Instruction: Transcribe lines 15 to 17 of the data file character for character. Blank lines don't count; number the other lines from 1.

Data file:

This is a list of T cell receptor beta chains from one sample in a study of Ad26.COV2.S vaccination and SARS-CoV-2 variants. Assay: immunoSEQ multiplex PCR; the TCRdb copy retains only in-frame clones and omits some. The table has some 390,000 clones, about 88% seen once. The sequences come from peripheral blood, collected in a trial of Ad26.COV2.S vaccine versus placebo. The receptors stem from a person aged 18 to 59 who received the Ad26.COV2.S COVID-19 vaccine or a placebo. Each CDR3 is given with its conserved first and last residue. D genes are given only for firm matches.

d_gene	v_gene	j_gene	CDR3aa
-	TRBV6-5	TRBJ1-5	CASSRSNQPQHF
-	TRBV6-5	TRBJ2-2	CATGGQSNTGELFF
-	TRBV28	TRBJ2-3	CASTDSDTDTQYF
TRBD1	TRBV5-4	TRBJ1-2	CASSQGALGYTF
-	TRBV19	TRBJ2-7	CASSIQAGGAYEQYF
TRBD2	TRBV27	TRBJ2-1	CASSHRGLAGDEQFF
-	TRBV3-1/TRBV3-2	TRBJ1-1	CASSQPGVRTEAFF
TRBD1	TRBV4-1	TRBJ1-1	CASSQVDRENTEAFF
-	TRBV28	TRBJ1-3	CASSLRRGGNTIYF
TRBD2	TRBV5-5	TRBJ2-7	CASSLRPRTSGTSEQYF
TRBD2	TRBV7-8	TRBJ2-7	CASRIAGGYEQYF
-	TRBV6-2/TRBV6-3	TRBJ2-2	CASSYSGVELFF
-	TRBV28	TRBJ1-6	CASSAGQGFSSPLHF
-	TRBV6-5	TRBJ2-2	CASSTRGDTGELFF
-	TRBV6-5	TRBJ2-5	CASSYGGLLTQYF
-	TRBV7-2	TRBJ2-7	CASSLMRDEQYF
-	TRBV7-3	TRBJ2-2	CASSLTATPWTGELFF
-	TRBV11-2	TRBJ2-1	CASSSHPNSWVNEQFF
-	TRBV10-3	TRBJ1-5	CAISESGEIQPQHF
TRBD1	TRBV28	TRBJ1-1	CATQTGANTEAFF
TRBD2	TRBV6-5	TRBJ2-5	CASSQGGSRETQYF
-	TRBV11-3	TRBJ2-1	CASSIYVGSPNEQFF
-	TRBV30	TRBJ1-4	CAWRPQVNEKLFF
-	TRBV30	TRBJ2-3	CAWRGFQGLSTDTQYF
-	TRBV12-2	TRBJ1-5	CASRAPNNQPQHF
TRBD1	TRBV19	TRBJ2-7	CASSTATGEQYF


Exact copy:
-	TRBV28	TRBJ1-6	CASSAGQGFSSPLHF
-	TRBV6-5	TRBJ2-2	CASSTRGDTGELFF
-	TRBV6-5	TRBJ2-5	CASSYGGLLTQYF